Capital Bank rates its performance based on the success of the people and places it serves across the greater Washington metropolitan region.
“When we bank with local businesses, we take those deposits and reinvest them in building communities,” said Capital Bank CEO Ed Barry. “We have a consultative approach, and we want — as we say — to be ‘partners in our customers’ vision.’ Capital Bank is personally invested in the success of our clients. We try to get behind the numbers and find a way to say yes.”
That approach has helped the Rockville, Maryland–based bank thrive too. American Banker in June ranked Capital Bank fifth among banks with assets between $2 billion and $10 billion in its annual survey of top-performing banks.
Barry said that prestigious recognition validates his team’s entrepreneurial spirit and a culture at Capital Bank that has enabled it to help businesses and communities reach new heights.
WTOP talked with Barry, other Capital Bank leaders and its customers during a panel held at its newest location, at 1400 W St. Northwest in Washington, D.C.
The bank relocated its D.C. branch to W Street because Capital Bank for years has invested in businesses along 14th Street Northwest, an area often considered the creative and cultural nexus of the nation’s capital. The bank has played a role in the corridor’s resurgence through these investments, which has strengthened its commitment to the area’s success, Barry shared.
Face to face with customers preferred at Capital Bank
“Community banking is all about relationships,” said Jerome Bailey, vice chairman of the board of Capital Bank. “We depend on customers for deposits and insight for what is going on in a real-time fashion, and then we can take those assets and that data and invest back.”
Bailey, who started out as customer when he was growing his own business, Bailey Real Estate Holding, said building close partnerships with customers is a core tenet of how Capital Bank operates daily.
“We roll up our sleeves, and it is our job to get to know our clientele,” he said. “We don’t do desktop underwriting. We sit across the table from our customers and get information that might not translate on paper.”
In short, Capital Bank’s approach to banking is similar to the local businesses it serves: It doesn’t fit neatly in a box. Humanity, dependability and equity are driving forces behind the company’s ethos, Barry said. Capital Bank’s team views itself as an advocate for the small customer with big dreams and believes the bank isn’t just in a client’s zip code, it’s in that client’s corner.
Brian Edell, chief financial officer of My Dad’s Chips in Gaithersburg, Maryland, said he has personally experienced that sense of having Capital Bank as the business’s advocate.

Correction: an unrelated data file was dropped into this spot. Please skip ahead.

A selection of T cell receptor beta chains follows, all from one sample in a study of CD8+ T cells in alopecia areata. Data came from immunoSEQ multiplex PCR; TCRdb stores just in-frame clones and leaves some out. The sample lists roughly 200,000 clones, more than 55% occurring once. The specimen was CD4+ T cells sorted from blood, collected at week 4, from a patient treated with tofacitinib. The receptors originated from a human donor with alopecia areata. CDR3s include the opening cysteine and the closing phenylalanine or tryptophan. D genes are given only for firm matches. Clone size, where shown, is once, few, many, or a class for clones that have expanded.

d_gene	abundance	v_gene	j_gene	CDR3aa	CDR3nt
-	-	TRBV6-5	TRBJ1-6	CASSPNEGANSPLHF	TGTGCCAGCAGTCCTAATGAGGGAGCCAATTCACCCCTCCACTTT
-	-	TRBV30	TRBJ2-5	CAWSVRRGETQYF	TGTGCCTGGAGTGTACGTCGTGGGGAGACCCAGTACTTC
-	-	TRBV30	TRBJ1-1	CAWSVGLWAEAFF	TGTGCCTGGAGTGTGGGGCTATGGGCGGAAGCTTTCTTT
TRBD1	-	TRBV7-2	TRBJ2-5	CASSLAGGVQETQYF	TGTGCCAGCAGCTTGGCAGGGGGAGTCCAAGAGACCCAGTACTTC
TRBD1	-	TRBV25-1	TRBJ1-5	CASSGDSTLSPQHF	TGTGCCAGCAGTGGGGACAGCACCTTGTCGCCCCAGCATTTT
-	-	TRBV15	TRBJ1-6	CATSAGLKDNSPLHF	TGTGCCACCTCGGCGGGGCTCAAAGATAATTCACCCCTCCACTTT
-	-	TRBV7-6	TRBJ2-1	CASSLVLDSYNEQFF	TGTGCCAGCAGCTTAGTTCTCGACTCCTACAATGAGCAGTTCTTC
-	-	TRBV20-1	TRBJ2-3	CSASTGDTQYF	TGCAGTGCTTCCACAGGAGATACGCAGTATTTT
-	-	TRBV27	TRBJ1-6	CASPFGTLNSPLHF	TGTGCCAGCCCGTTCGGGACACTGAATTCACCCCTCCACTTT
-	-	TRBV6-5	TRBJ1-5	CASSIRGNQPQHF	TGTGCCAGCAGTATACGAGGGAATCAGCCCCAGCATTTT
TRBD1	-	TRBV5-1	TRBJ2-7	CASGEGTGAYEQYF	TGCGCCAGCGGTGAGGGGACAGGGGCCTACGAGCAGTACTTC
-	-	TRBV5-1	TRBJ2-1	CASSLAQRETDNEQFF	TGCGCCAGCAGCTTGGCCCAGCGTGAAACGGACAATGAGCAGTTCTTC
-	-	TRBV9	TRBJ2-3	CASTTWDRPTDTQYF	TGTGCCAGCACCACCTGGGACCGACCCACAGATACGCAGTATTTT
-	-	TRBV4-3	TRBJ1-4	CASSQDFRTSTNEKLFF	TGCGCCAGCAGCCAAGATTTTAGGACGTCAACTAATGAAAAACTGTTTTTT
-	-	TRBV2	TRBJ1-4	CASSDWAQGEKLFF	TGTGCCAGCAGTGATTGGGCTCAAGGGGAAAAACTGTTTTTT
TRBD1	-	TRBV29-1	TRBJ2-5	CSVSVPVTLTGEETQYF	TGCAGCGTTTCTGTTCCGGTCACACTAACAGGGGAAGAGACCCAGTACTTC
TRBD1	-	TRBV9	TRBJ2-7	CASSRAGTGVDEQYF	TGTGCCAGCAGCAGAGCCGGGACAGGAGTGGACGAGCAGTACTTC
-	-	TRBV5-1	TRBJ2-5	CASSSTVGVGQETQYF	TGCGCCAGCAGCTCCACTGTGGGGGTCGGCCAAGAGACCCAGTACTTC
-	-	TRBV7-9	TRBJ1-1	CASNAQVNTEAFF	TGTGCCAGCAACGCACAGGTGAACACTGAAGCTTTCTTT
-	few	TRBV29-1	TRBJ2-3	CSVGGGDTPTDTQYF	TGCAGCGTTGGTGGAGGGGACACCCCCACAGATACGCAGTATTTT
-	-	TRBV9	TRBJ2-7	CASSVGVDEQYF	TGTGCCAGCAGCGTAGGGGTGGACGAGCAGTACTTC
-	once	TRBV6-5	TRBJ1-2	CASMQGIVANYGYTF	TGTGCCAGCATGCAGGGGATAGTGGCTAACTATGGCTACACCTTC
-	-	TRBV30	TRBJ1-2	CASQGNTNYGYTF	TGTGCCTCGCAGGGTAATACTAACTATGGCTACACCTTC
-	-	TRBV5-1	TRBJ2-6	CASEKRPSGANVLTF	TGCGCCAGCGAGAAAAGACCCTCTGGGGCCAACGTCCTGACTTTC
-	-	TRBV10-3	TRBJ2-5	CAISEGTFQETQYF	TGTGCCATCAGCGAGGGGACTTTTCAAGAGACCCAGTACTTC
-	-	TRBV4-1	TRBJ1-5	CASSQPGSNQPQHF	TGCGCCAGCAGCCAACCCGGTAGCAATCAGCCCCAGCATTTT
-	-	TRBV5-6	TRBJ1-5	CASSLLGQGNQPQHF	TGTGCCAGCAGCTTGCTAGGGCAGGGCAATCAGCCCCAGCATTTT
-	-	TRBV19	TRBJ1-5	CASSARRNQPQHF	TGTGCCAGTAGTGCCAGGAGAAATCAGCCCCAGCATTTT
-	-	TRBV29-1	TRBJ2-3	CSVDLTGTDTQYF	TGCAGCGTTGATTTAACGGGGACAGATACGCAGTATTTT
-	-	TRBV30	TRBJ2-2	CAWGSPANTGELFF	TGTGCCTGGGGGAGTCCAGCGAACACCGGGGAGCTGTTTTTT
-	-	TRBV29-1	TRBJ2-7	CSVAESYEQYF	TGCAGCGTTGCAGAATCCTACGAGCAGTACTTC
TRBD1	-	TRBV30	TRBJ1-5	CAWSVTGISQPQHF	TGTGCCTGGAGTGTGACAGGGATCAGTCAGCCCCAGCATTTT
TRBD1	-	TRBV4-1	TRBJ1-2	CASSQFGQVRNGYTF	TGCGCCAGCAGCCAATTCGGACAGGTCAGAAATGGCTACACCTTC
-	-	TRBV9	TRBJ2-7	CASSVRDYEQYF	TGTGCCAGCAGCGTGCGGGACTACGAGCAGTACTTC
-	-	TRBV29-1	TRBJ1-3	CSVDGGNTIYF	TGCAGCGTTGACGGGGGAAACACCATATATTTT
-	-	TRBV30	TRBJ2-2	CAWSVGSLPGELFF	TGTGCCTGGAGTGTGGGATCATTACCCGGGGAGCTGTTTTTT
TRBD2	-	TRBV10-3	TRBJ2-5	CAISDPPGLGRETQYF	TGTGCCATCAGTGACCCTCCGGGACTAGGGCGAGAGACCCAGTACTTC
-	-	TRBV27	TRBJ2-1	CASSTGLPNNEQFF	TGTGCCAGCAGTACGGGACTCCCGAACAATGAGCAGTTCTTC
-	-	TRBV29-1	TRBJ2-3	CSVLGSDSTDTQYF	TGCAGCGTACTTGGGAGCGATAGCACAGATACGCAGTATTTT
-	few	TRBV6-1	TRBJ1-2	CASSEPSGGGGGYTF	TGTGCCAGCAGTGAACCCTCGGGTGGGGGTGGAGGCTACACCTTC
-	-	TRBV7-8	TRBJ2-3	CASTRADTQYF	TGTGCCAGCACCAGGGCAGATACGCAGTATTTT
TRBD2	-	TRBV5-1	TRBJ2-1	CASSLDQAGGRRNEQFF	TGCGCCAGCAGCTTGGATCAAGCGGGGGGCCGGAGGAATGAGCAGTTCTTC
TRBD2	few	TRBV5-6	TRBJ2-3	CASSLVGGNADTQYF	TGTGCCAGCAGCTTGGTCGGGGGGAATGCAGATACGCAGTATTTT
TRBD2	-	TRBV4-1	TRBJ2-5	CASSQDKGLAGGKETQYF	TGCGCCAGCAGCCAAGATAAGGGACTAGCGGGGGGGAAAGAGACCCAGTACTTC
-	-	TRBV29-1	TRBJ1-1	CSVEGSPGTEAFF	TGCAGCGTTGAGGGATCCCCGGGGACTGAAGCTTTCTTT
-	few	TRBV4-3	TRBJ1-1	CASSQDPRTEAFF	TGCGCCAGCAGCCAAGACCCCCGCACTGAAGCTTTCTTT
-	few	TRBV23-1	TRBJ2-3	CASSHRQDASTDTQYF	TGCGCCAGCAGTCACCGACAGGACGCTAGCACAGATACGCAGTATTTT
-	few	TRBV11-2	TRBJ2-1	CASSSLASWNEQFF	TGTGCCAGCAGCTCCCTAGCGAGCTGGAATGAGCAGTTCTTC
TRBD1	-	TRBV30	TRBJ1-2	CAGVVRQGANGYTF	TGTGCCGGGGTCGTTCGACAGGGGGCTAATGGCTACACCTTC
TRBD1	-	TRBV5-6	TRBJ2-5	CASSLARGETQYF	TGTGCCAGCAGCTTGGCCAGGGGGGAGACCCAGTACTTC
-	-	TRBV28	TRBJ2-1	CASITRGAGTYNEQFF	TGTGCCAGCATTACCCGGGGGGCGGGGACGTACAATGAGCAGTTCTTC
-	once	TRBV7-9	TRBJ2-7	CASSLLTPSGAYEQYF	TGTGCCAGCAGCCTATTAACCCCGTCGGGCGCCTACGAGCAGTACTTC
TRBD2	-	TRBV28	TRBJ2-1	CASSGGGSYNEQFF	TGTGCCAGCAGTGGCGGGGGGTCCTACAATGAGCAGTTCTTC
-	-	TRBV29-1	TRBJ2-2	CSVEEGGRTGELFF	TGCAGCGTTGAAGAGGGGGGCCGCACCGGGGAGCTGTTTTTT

“As we were looking for ways to grow, Capital Bank was the only bank to take us seriously and believed in us,” Edell said.
That support helped the business expand from what grew out of a potato chip–making hobby by Edell’s father into a snack business with significant distribution deals, he said.
Helping D.C. entrepreneurs achieve their dreams
There are countless Capital Bank stories like My Dad’s Chips — especially in D.C., said Capital Bank Senior Vice President Paul Merritt. He recalled 25 years ago when numerous empty storefronts dotted the 14th Street corridor. Now, he smiles with pride as he walks around the area, pointing out restaurants and other small businesses that Capital Bank helped launch.
“I love the diversity of this city. Everyone comes from different backgrounds,” Merritt said. “It is very rewarding to work with people and to help them achieve their goals. A lot of our clients came to this area with little more than their clothes on their back and, with the help of Capital Bank, they now have successful businesses.”
Given its small footprint relative to large nationwide competitors, the bank has the advantage of being nimble and able to act quickly to changing economic circumstances, said Steve Poynot, Capital Bank’s president and chief operating officer. He added that the bank’s team prides itself on identifying where the local economy and broader financial markets are going and then pivoting to meet the needs of Washington metropolitan businesses.
“It’s exciting to see the next areas that will grow,” Poynot said. “We are not limited to one community. We have boots on the ground in so many places across the region. We have so much potential as we fill the void left by community banks that have grown or consolidated.”
Capital Bank is a Maryland chartered commercial bank headquartered in Rockville, MD that offers business and consumer banking services through branches in the greater Washington D.C. metropolitan area. Capital Bank is a member of the Federal Reserve Bank system, FDIC, and an Equal Housing Lender. Learn more at https://capitalbankmd.com/